Lead book review

Striking Middle Sea

With summer on its way, thoughts turn south to olive groves and manicured vineyards, to the warm water and hot beaches of the Mediterranean. But this sea that is a place of rest and beauty for some of us is the scene of drama and often despair for many others, among them people trying to

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Romance of the old kitchen garden

Considerable areas of our memory are taken up with food: it might be the taste of Mother’s sponge, the melting texture of an aunt’s buttery pastry or something recent, like the flavour of the first spoonful of a sour and nutty south-east Asian dish. Especially good meals are recalled with the same clarity as revolting

The strangest objects we know of

The idea of black holes sounds so quintessentially modern and 20th-century that it may come as a surprise to learn that it originated over 200 years ago; John Michell, a natural philosopher and clergyman, used Newtonian physics to conceive of a star massive enough to prevent even light from escaping its gravitational pull. Marcia Bartusiak’s

A 50-year infatuation

The subject of the least characteristic essay in this engrossing collection of meditations on painters, painters’ lives, painting and reactions to painting is René Magritte — whose best work David Sylvester rather rashly claimed induces ‘the sort of awe felt in the presence of an eclipse’. Julian Barnes discusses what he calls the artist’s doctrine

Funny things happen on the way to the Scillies

It’s a real skill, writing about a journey where nothing ever happens. We shouldn’t be surprised that Simon Armitage is so good at it: he’s a poet, and therefore used to reporting on nothing happening, or rather spotting the little things that are always happening but the rest of us are too busy to notice.

In the name of the father

‘People talk about their childhood and it’s so mundane. I don’t remember much about it, if I’m honest. I can’t even tell you what my father’s voice sounded like.’ In Stuart Evers’s story ‘Frequencies’, in this collection, a besotted new father hears this pronouncement coming from the baby monitor. The monitor is picking up a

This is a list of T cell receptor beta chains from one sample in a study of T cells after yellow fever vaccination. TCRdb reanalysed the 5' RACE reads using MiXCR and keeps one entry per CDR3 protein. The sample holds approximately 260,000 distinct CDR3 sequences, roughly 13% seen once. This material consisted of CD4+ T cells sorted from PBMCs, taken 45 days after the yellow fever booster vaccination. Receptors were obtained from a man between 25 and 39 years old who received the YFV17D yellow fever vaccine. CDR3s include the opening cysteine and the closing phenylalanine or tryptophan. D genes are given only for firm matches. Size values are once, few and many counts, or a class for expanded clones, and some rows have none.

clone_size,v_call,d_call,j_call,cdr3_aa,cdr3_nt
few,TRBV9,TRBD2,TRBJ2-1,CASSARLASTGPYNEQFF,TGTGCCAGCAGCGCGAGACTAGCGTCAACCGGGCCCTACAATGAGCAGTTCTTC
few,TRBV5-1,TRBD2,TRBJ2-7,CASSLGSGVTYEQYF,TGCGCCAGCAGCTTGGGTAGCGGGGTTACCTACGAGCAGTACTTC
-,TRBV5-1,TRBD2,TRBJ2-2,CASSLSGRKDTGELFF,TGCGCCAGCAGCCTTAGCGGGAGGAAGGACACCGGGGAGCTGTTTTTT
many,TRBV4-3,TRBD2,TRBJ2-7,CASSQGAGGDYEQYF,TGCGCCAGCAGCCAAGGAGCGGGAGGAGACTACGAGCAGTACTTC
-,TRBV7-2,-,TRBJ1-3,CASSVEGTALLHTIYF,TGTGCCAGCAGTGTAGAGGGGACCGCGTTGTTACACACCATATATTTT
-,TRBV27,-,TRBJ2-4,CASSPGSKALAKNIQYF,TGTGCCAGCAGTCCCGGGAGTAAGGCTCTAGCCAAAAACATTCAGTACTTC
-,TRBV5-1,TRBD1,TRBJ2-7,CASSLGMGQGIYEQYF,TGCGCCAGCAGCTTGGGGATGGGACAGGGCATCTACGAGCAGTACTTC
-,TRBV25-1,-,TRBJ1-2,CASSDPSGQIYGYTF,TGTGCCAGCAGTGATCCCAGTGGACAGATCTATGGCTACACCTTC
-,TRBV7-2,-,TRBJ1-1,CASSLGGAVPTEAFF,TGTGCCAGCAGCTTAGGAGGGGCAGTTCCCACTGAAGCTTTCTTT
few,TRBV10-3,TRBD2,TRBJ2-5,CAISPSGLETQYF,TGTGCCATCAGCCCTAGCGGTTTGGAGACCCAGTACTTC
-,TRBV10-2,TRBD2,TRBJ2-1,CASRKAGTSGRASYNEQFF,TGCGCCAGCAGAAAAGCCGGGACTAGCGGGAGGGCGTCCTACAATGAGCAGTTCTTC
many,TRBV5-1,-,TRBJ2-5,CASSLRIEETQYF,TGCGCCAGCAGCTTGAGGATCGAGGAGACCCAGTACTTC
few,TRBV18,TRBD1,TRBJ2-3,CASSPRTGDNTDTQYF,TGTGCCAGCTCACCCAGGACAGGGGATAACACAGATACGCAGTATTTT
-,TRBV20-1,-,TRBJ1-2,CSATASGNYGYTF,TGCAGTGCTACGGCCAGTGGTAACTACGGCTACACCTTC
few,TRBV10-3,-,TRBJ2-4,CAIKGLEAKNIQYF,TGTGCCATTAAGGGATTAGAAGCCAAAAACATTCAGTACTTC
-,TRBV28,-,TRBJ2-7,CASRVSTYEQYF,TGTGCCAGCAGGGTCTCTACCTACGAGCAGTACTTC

Kultural icon

The almond eyes that rise towards their outer edges. The cheekbones that curve down to the corners of those upholstered lips. The dark strands of hair that fall wisplike on to her chest. The hourglass extremities that will exercise your ciliary muscles until they snap. Dear me! After looking at this book, you’ll be more

The elite who tried to save Russia

The veteran Russian historian Dominic Lieven’s new study of Russia’s descent towards the first world war is deeply researched, highly valuable in its focus on Russia, and unfailingly well-written: more proof of Lieven’s profound knowledge of the Russian empire. One of his earlier works, Russia’s Rulers Under the Old Regime (1989), focused on the 150

Pursuing the perfect scoop

Paradise City, Elizabeth Day’s third novel, comes with an accompanying essay on The Pool — an online magazine for the Instagram, iPhone woman. Day, a feature writer for the Observer, discusses the novel’s male protagonist (you couldn’t call him hero) Sir Howard Pink, an East End Jewish boy turned rag-trade multimillionaire. Day urges women to

A nation in trauma

Albania is a small country of 2.7 million people, wedged within the Balkan peninsula. Separated from both Greece and Italy by mere kilometres of seascape and shoreline, it borders the European Union, and, with official candidate status as a member country, strongly hopes for closer ties. As Fred C. Abrahams describes it, the country’s transition